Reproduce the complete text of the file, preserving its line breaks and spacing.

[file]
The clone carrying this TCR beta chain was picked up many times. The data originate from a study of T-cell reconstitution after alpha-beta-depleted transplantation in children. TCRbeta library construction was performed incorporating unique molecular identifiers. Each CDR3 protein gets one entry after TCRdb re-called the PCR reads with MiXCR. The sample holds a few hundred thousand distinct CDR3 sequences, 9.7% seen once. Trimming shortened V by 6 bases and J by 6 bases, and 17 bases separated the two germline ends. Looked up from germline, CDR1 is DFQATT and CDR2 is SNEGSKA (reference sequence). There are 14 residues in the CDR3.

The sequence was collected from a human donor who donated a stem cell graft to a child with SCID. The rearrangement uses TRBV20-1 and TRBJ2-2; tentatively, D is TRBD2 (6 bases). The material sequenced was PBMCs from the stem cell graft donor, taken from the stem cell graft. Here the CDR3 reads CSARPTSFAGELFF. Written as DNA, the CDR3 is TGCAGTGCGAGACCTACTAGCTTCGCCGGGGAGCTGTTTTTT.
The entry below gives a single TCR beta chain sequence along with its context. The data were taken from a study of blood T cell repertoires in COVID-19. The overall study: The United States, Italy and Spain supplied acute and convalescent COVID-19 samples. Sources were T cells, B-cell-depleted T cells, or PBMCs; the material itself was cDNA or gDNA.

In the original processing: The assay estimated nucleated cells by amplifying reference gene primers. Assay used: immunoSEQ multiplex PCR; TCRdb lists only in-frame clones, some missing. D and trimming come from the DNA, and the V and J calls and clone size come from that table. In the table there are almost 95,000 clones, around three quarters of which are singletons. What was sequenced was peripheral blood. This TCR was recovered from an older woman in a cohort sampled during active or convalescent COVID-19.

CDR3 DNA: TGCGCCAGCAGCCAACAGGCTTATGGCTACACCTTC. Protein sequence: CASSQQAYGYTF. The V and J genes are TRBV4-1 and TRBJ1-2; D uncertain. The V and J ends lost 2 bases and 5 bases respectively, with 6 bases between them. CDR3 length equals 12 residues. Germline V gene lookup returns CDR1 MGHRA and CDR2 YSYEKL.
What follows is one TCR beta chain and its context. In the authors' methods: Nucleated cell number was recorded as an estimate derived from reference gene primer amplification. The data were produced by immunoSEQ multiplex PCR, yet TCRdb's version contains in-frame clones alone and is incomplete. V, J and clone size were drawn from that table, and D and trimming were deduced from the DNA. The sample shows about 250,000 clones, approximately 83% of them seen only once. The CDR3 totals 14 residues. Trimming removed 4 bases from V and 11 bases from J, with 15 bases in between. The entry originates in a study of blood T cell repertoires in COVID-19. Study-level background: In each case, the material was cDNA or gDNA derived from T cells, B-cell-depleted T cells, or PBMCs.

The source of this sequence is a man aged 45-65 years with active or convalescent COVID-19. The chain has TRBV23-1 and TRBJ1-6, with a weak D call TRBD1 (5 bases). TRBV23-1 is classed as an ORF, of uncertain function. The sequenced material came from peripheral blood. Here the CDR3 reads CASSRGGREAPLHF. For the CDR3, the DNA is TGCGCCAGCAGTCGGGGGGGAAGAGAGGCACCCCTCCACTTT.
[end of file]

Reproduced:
The clone carrying this TCR beta chain was picked up many times. The data originate from a study of T-cell reconstitution after alpha-beta-depleted transplantation in children. TCRbeta library construction was performed incorporating unique molecular identifiers. Each CDR3 protein gets one entry after TCRdb re-called the PCR reads with MiXCR. The sample holds a few hundred thousand distinct CDR3 sequences, 9.7% seen once. Trimming shortened V by 6 bases and J by 6 bases, and 17 bases separated the two germline ends. Looked up from germline, CDR1 is DFQATT and CDR2 is SNEGSKA (reference sequence). There are 14 residues in the CDR3.

The sequence was collected from a human donor who donated a stem cell graft to a child with SCID. The rearrangement uses TRBV20-1 and TRBJ2-2; tentatively, D is TRBD2 (6 bases). The material sequenced was PBMCs from the stem cell graft donor, taken from the stem cell graft. Here the CDR3 reads CSARPTSFAGELFF. Written as DNA, the CDR3 is TGCAGTGCGAGACCTACTAGCTTCGCCGGGGAGCTGTTTTTT.
The entry below gives a single TCR beta chain sequence along with its context. The data were taken from a study of blood T cell repertoires in COVID-19. The overall study: The United States, Italy and Spain supplied acute and convalescent COVID-19 samples. Sources were T cells, B-cell-depleted T cells, or PBMCs; the material itself was cDNA or gDNA.

In the original processing: The assay estimated nucleated cells by amplifying reference gene primers. Assay used: immunoSEQ multiplex PCR; TCRdb lists only in-frame clones, some missing. D and trimming come from the DNA, and the V and J calls and clone size come from that table. In the table there are almost 95,000 clones, around three quarters of which are singletons. What was sequenced was peripheral blood. This TCR was recovered from an older woman in a cohort sampled during active or convalescent COVID-19.

CDR3 DNA: TGCGCCAGCAGCCAACAGGCTTATGGCTACACCTTC. Protein sequence: CASSQQAYGYTF. The V and J genes are TRBV4-1 and TRBJ1-2; D uncertain. The V and J ends lost 2 bases and 5 bases respectively, with 6 bases between them. CDR3 length equals 12 residues. Germline V gene lookup returns CDR1 MGHRA and CDR2 YSYEKL.
What follows is one TCR beta chain and its context. In the authors' methods: Nucleated cell number was recorded as an estimate derived from reference gene primer amplification. The data were produced by immunoSEQ multiplex PCR, yet TCRdb's version contains in-frame clones alone and is incomplete. V, J and clone size were drawn from that table, and D and trimming were deduced from the DNA. The sample shows about 250,000 clones, approximately 83% of them seen only once. The CDR3 totals 14 residues. Trimming removed 4 bases from V and 11 bases from J, with 15 bases in between. The entry originates in a study of blood T cell repertoires in COVID-19. Study-level background: In each case, the material was cDNA or gDNA derived from T cells, B-cell-depleted T cells, or PBMCs.

The source of this sequence is a man aged 45-65 years with active or convalescent COVID-19. The chain has TRBV23-1 and TRBJ1-6, with a weak D call TRBD1 (5 bases). TRBV23-1 is classed as an ORF, of uncertain function. The sequenced material came from peripheral blood. Here the CDR3 reads CASSRGGREAPLHF. For the CDR3, the DNA is TGCGCCAGCAGTCGGGGGGGAAGAGAGGCACCCCTCCACTTT.